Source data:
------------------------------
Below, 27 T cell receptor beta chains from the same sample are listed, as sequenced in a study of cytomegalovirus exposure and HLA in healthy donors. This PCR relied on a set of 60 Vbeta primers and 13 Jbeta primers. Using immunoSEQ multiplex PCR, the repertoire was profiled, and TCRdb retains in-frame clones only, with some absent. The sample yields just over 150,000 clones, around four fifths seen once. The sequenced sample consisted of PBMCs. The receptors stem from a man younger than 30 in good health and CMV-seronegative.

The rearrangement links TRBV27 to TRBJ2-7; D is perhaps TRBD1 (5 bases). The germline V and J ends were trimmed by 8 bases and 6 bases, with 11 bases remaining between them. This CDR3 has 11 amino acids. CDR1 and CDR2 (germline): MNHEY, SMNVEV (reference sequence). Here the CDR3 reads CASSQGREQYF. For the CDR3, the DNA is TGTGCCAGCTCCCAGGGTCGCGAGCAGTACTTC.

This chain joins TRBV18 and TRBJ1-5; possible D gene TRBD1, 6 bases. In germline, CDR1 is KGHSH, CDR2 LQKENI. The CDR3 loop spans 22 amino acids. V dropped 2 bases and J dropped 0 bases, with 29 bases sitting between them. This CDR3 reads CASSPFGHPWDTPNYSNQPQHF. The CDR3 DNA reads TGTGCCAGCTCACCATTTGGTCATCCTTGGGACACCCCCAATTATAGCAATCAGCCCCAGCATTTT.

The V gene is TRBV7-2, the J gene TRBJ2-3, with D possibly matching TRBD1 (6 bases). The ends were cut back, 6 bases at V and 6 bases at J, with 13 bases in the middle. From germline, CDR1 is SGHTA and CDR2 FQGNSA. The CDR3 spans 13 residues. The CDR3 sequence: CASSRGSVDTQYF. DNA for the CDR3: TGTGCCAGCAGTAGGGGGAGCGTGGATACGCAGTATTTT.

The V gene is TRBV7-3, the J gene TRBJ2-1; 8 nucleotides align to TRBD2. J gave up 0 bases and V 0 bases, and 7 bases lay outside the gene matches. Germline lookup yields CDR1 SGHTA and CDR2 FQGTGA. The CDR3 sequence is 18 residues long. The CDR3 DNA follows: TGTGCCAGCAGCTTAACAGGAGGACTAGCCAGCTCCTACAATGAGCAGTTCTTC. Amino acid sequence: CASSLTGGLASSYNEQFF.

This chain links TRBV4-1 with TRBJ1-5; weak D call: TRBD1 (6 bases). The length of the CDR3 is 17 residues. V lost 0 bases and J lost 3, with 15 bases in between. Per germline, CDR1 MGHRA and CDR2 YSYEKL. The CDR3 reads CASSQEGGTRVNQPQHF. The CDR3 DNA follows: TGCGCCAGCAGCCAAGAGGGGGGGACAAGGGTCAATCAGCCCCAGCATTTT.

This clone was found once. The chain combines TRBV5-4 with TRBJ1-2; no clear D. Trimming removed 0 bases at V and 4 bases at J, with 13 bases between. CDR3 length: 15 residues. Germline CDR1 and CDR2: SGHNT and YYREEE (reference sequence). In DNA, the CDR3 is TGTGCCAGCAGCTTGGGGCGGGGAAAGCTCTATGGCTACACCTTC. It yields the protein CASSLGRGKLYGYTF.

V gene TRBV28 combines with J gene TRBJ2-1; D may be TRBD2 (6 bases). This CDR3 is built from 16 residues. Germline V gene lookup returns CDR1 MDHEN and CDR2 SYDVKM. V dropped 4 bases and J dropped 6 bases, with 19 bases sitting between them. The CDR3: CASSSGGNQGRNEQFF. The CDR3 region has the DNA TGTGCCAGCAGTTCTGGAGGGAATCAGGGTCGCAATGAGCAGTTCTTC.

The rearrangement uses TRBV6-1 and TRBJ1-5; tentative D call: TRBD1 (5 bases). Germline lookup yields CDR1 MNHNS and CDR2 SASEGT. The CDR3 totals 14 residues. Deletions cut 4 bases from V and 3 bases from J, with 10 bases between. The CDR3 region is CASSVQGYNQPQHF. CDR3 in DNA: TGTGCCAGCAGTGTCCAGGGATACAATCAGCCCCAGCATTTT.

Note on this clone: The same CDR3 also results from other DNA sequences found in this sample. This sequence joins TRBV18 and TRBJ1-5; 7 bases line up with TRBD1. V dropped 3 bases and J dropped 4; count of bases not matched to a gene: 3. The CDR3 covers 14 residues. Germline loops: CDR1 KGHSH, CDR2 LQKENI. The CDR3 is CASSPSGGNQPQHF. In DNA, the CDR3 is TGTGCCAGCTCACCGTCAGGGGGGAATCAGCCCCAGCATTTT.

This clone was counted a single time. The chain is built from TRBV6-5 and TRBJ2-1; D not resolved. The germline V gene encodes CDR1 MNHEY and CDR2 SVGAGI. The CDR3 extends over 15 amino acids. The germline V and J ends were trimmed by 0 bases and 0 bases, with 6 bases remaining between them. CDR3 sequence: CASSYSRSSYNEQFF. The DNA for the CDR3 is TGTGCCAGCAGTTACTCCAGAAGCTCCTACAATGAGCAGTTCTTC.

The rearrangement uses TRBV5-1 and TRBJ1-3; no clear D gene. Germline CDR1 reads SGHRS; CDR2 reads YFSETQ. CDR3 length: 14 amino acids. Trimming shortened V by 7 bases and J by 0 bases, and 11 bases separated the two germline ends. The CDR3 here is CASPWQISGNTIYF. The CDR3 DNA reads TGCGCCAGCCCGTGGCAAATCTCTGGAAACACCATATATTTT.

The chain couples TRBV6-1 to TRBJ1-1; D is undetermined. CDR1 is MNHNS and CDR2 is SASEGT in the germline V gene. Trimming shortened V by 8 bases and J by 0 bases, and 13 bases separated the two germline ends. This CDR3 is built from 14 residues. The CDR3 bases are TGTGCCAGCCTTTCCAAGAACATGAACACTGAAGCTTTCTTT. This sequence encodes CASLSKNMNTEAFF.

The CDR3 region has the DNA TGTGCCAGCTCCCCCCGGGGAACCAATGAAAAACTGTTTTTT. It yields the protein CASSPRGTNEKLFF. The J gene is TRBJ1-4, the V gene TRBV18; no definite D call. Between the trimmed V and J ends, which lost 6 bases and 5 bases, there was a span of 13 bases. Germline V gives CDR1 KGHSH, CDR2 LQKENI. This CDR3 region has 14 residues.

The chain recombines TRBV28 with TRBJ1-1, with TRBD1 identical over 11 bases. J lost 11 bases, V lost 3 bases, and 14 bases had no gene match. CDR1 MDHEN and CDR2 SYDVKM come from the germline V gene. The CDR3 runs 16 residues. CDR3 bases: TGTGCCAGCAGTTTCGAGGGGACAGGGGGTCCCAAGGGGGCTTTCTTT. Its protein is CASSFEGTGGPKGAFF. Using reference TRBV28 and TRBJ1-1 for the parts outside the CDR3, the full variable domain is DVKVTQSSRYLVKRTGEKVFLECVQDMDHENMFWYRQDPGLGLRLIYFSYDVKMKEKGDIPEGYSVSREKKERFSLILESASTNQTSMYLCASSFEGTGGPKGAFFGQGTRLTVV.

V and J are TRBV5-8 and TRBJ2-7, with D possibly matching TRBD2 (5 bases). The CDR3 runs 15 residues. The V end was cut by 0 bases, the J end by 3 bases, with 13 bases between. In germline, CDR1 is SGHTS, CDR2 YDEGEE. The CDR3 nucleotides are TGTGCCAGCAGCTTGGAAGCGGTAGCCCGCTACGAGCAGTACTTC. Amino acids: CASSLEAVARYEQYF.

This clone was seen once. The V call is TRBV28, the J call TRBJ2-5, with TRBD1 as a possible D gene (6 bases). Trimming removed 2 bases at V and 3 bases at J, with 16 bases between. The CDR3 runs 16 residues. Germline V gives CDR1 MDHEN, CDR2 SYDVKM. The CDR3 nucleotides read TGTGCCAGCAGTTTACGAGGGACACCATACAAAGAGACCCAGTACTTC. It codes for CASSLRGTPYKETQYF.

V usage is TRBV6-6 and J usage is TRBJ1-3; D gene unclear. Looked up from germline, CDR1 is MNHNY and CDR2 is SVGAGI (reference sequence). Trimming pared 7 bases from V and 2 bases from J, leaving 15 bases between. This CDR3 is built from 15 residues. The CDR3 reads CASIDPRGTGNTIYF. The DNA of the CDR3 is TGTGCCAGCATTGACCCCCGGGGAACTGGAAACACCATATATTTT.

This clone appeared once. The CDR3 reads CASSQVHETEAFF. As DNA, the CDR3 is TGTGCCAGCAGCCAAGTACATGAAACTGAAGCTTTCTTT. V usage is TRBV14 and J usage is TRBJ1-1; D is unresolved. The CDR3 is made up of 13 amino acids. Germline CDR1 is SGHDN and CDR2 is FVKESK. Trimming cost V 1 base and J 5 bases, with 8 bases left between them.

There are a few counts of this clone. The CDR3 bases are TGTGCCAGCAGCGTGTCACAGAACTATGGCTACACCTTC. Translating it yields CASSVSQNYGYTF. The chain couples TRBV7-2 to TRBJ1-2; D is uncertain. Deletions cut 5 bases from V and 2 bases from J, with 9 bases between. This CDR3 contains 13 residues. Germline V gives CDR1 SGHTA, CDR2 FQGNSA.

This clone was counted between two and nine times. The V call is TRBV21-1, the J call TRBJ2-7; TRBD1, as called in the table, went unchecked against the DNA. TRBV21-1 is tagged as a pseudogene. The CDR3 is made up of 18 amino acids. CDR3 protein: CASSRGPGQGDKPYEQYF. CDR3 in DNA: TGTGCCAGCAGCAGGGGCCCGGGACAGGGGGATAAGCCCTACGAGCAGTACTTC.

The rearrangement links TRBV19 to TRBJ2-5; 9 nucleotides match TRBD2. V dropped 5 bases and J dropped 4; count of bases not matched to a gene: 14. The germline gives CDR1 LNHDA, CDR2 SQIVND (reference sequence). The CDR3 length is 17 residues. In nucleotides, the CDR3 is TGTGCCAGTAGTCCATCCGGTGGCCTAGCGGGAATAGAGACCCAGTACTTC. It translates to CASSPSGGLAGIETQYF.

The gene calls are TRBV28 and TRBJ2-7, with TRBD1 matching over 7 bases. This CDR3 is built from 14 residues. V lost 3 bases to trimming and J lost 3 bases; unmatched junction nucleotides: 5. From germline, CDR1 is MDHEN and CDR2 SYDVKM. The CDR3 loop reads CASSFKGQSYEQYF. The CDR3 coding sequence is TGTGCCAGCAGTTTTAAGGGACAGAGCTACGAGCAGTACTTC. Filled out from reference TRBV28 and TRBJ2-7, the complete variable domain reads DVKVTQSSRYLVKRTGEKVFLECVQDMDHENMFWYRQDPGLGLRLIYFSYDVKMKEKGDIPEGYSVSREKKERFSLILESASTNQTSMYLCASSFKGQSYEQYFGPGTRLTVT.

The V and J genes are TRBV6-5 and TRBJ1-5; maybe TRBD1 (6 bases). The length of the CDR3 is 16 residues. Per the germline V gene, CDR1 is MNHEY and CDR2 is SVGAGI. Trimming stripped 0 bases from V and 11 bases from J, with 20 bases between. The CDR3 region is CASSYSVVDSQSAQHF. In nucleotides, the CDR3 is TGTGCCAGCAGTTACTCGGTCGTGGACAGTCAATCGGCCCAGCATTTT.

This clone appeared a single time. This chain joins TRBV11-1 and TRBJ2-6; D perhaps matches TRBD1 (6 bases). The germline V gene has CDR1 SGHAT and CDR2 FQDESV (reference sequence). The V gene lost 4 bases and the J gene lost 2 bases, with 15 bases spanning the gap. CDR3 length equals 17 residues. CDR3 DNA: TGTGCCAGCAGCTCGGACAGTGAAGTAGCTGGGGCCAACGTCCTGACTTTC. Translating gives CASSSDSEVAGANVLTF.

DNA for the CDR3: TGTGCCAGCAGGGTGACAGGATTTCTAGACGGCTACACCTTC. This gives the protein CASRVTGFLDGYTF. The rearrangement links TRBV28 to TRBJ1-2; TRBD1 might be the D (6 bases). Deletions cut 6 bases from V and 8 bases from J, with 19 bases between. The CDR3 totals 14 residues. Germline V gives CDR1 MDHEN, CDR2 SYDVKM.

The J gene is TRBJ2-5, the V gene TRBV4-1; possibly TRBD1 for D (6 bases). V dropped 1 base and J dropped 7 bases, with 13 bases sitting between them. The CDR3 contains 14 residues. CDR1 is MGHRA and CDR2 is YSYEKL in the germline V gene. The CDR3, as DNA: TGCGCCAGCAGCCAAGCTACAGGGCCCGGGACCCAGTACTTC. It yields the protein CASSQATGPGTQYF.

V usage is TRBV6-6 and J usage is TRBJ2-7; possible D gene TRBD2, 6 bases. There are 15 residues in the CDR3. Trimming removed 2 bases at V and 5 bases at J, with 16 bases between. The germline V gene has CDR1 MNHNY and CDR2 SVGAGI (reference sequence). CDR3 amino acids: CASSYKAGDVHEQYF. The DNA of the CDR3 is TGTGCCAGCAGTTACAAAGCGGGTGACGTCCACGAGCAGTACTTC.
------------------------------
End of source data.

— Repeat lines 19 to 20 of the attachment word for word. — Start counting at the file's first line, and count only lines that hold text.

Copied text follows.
This clone appeared once. The CDR3 reads CASSQVHETEAFF. As DNA, the CDR3 is TGTGCCAGCAGCCAAGTACATGAAACTGAAGCTTTCTTT. V usage is TRBV14 and J usage is TRBJ1-1; D is unresolved. The CDR3 is made up of 13 amino acids. Germline CDR1 is SGHDN and CDR2 is FVKESK. Trimming cost V 1 base and J 5 bases, with 8 bases left between them.

There are a few counts of this clone. The CDR3 bases are TGTGCCAGCAGCGTGTCACAGAACTATGGCTACACCTTC. Translating it yields CASSVSQNYGYTF. The chain couples TRBV7-2 to TRBJ1-2; D is uncertain. Deletions cut 5 bases from V and 2 bases from J, with 9 bases between. This CDR3 contains 13 residues. Germline V gives CDR1 SGHTA, CDR2 FQGNSA.